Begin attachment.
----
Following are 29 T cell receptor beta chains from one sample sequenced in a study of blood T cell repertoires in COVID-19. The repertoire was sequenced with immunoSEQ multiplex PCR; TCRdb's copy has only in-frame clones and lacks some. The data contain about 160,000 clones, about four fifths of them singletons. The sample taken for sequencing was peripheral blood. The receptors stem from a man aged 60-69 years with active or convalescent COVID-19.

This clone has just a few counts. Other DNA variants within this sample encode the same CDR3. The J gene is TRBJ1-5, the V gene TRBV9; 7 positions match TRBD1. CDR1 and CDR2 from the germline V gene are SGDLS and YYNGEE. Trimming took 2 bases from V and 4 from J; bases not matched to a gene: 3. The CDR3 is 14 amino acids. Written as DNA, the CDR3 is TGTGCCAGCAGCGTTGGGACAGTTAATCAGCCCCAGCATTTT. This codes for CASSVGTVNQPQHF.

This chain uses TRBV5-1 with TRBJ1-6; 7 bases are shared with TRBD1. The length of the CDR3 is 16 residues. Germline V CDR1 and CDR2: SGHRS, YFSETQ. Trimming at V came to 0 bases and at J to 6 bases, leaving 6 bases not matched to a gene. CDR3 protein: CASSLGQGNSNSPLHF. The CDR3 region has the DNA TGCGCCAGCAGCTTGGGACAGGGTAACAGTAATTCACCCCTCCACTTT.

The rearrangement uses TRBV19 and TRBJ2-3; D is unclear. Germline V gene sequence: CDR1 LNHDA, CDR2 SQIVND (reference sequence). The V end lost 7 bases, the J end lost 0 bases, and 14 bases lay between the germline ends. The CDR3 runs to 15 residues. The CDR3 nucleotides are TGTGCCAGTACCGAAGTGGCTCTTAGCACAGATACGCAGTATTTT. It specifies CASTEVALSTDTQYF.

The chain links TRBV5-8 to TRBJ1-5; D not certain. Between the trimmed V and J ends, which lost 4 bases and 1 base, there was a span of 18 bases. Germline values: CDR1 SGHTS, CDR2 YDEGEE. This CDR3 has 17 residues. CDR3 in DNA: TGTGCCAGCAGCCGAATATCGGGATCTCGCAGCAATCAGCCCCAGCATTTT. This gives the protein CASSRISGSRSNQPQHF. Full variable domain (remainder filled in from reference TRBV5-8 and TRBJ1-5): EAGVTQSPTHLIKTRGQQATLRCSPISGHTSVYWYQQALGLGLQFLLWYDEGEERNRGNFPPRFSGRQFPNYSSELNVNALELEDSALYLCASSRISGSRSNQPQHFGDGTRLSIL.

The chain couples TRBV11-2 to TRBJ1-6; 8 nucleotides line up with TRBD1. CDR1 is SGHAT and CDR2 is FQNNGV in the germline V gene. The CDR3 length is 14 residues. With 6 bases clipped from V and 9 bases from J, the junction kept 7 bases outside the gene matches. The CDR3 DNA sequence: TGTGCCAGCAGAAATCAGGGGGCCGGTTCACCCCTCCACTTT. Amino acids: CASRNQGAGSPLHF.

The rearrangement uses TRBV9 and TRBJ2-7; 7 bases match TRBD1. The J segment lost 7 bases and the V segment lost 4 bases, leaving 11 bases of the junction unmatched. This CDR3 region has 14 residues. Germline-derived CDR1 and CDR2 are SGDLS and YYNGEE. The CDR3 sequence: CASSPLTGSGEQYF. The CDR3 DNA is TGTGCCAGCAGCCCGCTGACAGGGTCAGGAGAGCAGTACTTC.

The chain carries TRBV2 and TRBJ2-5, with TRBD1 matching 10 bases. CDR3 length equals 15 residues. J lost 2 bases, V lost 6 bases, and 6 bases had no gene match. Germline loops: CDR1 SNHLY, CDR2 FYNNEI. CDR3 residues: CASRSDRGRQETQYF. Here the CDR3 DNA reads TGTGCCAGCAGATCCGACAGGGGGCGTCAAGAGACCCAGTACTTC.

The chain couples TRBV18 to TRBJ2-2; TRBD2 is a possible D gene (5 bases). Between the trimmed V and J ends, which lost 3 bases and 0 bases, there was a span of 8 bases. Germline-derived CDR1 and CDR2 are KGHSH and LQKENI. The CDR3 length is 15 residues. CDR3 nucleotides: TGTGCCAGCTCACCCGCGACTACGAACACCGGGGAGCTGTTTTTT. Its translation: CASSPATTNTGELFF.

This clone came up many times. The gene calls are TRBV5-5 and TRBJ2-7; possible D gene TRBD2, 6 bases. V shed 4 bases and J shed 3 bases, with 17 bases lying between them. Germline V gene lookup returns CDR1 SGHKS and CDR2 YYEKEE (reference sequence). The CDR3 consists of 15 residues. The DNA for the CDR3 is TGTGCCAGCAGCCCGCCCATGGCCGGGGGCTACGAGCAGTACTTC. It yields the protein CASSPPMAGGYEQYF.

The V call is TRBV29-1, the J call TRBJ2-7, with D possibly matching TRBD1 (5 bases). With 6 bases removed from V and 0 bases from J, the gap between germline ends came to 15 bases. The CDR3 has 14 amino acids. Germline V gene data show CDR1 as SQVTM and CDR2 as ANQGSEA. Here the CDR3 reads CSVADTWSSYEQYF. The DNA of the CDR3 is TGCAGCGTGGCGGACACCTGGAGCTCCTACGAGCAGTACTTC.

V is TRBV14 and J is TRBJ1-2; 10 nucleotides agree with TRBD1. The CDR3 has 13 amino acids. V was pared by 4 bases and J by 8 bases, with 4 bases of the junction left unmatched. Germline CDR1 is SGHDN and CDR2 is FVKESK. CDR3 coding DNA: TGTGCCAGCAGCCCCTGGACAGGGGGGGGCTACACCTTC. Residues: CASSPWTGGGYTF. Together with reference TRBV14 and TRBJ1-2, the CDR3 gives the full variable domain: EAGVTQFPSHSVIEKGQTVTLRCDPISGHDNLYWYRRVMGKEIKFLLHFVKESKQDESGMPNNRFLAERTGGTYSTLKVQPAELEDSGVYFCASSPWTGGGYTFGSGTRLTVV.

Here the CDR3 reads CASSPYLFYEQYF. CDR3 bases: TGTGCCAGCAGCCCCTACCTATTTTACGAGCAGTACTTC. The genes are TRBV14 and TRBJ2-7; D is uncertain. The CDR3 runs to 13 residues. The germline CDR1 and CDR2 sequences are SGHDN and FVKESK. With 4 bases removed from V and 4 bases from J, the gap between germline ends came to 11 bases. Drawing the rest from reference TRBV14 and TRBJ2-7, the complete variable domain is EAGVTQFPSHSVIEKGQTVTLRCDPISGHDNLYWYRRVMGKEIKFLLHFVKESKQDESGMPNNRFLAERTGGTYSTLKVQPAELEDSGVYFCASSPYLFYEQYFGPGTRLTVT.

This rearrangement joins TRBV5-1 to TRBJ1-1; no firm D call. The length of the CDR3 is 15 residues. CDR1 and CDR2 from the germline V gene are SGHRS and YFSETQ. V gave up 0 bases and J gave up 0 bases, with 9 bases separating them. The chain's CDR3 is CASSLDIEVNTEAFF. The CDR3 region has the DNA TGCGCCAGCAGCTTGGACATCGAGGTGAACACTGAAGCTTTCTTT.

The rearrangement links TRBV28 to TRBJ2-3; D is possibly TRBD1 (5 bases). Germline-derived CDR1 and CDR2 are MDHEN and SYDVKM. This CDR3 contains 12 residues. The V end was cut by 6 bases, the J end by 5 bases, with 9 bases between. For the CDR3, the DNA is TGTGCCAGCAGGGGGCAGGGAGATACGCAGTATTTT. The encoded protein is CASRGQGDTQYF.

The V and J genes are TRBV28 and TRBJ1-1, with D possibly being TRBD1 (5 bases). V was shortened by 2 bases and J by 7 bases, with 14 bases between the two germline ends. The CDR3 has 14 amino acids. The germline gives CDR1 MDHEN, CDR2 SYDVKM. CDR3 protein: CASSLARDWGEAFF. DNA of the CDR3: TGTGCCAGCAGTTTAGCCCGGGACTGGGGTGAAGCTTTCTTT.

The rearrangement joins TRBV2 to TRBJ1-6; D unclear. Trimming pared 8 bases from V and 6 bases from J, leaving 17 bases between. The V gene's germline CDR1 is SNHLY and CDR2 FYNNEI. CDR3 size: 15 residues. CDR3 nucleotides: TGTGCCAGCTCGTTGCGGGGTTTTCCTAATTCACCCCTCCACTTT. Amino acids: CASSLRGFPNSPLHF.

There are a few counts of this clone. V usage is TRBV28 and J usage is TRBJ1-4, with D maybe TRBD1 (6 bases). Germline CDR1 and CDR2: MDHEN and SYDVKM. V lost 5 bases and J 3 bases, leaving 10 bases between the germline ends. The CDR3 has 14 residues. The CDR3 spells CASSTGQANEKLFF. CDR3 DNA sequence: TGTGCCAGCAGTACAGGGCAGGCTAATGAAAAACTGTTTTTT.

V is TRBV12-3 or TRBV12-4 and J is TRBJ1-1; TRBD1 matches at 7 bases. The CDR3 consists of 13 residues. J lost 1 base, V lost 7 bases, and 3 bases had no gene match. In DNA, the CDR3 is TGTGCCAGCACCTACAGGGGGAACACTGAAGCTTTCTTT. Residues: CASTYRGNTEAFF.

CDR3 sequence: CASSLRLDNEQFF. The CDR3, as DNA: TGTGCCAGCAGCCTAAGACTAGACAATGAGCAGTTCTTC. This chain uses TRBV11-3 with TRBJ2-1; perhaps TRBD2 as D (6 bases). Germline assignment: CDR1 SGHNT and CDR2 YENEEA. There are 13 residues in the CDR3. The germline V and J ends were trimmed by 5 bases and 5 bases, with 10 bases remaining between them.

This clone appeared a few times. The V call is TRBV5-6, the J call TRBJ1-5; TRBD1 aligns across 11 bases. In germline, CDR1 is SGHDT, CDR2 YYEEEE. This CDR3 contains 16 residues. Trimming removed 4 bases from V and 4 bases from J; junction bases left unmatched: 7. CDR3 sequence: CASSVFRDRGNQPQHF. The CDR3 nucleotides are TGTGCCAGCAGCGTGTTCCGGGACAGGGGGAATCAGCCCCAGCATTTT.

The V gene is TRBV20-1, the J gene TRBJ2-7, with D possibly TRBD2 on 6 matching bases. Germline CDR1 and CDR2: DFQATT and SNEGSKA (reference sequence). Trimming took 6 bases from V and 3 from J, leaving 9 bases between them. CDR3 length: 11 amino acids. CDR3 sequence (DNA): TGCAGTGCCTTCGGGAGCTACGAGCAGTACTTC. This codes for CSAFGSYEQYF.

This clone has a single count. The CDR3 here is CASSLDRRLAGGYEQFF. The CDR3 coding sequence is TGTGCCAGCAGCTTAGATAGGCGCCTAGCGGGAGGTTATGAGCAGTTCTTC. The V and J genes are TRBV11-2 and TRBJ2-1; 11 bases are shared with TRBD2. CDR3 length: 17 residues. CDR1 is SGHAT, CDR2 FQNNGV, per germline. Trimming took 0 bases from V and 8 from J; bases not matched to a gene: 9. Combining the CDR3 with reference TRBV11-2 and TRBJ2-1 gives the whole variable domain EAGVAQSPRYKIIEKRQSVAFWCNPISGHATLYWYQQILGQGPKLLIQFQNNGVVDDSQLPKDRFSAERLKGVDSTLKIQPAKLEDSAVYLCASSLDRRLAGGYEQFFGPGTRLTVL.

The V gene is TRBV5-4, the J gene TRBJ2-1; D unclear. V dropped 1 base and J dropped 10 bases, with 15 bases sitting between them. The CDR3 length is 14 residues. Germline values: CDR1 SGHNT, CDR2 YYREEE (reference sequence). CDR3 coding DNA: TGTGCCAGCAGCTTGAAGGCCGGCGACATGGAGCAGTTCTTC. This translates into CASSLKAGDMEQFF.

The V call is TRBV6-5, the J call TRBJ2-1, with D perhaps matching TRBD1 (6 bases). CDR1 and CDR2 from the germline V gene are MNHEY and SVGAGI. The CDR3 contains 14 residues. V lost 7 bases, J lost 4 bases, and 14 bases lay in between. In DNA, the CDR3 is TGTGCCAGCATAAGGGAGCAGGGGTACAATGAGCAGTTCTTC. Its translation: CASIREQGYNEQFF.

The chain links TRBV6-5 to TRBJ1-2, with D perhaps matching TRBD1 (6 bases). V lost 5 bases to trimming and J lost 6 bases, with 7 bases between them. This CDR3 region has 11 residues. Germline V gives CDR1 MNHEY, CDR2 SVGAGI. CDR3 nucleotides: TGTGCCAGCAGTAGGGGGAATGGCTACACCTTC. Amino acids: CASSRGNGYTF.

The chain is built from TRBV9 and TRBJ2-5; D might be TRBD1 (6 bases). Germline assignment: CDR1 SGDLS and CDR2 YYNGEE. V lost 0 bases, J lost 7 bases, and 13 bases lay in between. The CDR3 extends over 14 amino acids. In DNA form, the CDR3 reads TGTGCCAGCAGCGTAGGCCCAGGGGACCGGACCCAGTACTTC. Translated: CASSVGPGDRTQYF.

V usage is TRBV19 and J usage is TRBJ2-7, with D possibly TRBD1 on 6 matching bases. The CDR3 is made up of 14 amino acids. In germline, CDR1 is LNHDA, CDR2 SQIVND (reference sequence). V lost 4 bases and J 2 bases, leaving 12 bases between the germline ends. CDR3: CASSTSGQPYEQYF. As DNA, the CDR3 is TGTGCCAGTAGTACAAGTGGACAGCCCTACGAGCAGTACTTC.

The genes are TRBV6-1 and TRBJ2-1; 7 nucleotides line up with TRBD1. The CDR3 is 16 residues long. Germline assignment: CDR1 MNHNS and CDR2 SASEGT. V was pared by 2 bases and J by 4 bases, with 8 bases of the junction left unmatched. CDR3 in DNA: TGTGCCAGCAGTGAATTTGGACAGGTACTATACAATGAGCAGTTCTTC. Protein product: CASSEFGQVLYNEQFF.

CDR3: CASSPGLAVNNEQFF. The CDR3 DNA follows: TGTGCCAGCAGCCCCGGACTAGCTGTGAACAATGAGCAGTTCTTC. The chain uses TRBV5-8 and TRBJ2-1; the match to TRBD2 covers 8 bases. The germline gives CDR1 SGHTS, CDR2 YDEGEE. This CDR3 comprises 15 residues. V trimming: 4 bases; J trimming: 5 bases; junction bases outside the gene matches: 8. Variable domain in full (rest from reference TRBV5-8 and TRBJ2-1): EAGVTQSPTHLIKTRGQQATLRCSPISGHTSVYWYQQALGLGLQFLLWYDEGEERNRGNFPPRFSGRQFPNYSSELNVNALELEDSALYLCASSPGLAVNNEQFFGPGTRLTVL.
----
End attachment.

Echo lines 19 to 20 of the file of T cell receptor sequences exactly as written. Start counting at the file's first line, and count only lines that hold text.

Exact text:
V is TRBV12-3 or TRBV12-4 and J is TRBJ1-1; TRBD1 matches at 7 bases. The CDR3 consists of 13 residues. J lost 1 base, V lost 7 bases, and 3 bases had no gene match. In DNA, the CDR3 is TGTGCCAGCACCTACAGGGGGAACACTGAAGCTTTCTTT. Residues: CASTYRGNTEAFF.

CDR3 sequence: CASSLRLDNEQFF. The CDR3, as DNA: TGTGCCAGCAGCCTAAGACTAGACAATGAGCAGTTCTTC. This chain uses TRBV11-3 with TRBJ2-1; perhaps TRBD2 as D (6 bases). Germline assignment: CDR1 SGHNT and CDR2 YENEEA. There are 13 residues in the CDR3. The germline V and J ends were trimmed by 5 bases and 5 bases, with 10 bases remaining between them.